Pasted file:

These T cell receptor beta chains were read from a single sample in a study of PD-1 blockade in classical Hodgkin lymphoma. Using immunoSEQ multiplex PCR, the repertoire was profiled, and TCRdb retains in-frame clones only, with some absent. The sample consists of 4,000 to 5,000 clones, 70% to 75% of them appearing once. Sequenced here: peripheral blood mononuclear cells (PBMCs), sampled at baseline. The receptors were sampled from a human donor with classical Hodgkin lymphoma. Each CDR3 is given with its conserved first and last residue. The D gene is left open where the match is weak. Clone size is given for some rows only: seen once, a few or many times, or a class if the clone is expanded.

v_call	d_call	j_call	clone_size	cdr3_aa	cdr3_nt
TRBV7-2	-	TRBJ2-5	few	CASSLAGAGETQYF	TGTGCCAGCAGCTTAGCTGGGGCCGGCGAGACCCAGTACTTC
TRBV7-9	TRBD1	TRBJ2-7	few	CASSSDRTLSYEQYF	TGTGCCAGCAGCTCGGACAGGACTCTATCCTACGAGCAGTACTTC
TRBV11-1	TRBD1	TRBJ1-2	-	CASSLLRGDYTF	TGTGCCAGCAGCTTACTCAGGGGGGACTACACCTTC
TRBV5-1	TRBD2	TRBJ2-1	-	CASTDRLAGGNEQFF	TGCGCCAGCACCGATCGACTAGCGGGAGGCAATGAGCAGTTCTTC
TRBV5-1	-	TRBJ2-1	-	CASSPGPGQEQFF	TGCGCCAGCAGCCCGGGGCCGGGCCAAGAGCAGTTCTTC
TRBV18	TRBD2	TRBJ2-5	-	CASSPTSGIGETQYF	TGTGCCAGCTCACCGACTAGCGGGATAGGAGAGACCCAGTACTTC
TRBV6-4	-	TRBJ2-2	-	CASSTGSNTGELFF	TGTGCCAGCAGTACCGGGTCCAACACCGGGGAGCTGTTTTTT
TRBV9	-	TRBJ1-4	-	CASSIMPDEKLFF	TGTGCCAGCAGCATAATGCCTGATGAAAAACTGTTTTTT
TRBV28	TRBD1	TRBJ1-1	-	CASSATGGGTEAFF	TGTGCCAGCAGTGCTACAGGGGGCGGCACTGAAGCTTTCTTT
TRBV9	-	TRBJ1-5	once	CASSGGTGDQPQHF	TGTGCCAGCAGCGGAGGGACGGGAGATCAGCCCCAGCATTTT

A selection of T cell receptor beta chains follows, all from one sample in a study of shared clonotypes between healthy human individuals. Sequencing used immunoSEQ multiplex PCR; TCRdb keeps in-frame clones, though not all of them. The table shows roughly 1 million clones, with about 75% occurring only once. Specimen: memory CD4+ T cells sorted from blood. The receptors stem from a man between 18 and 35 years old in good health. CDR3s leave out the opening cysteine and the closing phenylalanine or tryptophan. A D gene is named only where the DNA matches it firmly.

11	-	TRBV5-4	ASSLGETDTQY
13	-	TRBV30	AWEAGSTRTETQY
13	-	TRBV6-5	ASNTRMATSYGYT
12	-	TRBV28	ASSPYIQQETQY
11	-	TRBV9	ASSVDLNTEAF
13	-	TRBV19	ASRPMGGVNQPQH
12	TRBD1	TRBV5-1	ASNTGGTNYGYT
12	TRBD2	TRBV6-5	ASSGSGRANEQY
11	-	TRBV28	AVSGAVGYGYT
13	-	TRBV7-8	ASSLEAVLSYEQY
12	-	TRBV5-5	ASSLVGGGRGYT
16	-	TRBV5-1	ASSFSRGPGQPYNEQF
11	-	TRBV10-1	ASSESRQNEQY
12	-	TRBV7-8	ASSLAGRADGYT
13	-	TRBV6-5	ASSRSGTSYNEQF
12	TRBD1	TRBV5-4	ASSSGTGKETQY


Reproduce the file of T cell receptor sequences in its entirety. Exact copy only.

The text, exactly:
These T cell receptor beta chains were read from a single sample in a study of PD-1 blockade in classical Hodgkin lymphoma. Using immunoSEQ multiplex PCR, the repertoire was profiled, and TCRdb retains in-frame clones only, with some absent. The sample consists of 4,000 to 5,000 clones, 70% to 75% of them appearing once. Sequenced here: peripheral blood mononuclear cells (PBMCs), sampled at baseline. The receptors were sampled from a human donor with classical Hodgkin lymphoma. Each CDR3 is given with its conserved first and last residue. The D gene is left open where the match is weak. Clone size is given for some rows only: seen once, a few or many times, or a class if the clone is expanded.

v_call	d_call	j_call	clone_size	cdr3_aa	cdr3_nt
TRBV7-2	-	TRBJ2-5	few	CASSLAGAGETQYF	TGTGCCAGCAGCTTAGCTGGGGCCGGCGAGACCCAGTACTTC
TRBV7-9	TRBD1	TRBJ2-7	few	CASSSDRTLSYEQYF	TGTGCCAGCAGCTCGGACAGGACTCTATCCTACGAGCAGTACTTC
TRBV11-1	TRBD1	TRBJ1-2	-	CASSLLRGDYTF	TGTGCCAGCAGCTTACTCAGGGGGGACTACACCTTC
TRBV5-1	TRBD2	TRBJ2-1	-	CASTDRLAGGNEQFF	TGCGCCAGCACCGATCGACTAGCGGGAGGCAATGAGCAGTTCTTC
TRBV5-1	-	TRBJ2-1	-	CASSPGPGQEQFF	TGCGCCAGCAGCCCGGGGCCGGGCCAAGAGCAGTTCTTC
TRBV18	TRBD2	TRBJ2-5	-	CASSPTSGIGETQYF	TGTGCCAGCTCACCGACTAGCGGGATAGGAGAGACCCAGTACTTC
TRBV6-4	-	TRBJ2-2	-	CASSTGSNTGELFF	TGTGCCAGCAGTACCGGGTCCAACACCGGGGAGCTGTTTTTT
TRBV9	-	TRBJ1-4	-	CASSIMPDEKLFF	TGTGCCAGCAGCATAATGCCTGATGAAAAACTGTTTTTT
TRBV28	TRBD1	TRBJ1-1	-	CASSATGGGTEAFF	TGTGCCAGCAGTGCTACAGGGGGCGGCACTGAAGCTTTCTTT
TRBV9	-	TRBJ1-5	once	CASSGGTGDQPQHF	TGTGCCAGCAGCGGAGGGACGGGAGATCAGCCCCAGCATTTT

A selection of T cell receptor beta chains follows, all from one sample in a study of shared clonotypes between healthy human individuals. Sequencing used immunoSEQ multiplex PCR; TCRdb keeps in-frame clones, though not all of them. The table shows roughly 1 million clones, with about 75% occurring only once. Specimen: memory CD4+ T cells sorted from blood. The receptors stem from a man between 18 and 35 years old in good health. CDR3s leave out the opening cysteine and the closing phenylalanine or tryptophan. A D gene is named only where the DNA matches it firmly.

11	-	TRBV5-4	ASSLGETDTQY
13	-	TRBV30	AWEAGSTRTETQY
13	-	TRBV6-5	ASNTRMATSYGYT
12	-	TRBV28	ASSPYIQQETQY
11	-	TRBV9	ASSVDLNTEAF
13	-	TRBV19	ASRPMGGVNQPQH
12	TRBD1	TRBV5-1	ASNTGGTNYGYT
12	TRBD2	TRBV6-5	ASSGSGRANEQY
11	-	TRBV28	AVSGAVGYGYT
13	-	TRBV7-8	ASSLEAVLSYEQY
12	-	TRBV5-5	ASSLVGGGRGYT
16	-	TRBV5-1	ASSFSRGPGQPYNEQF
11	-	TRBV10-1	ASSESRQNEQY
12	-	TRBV7-8	ASSLAGRADGYT
13	-	TRBV6-5	ASSRSGTSYNEQF
12	TRBD1	TRBV5-4	ASSSGTGKETQY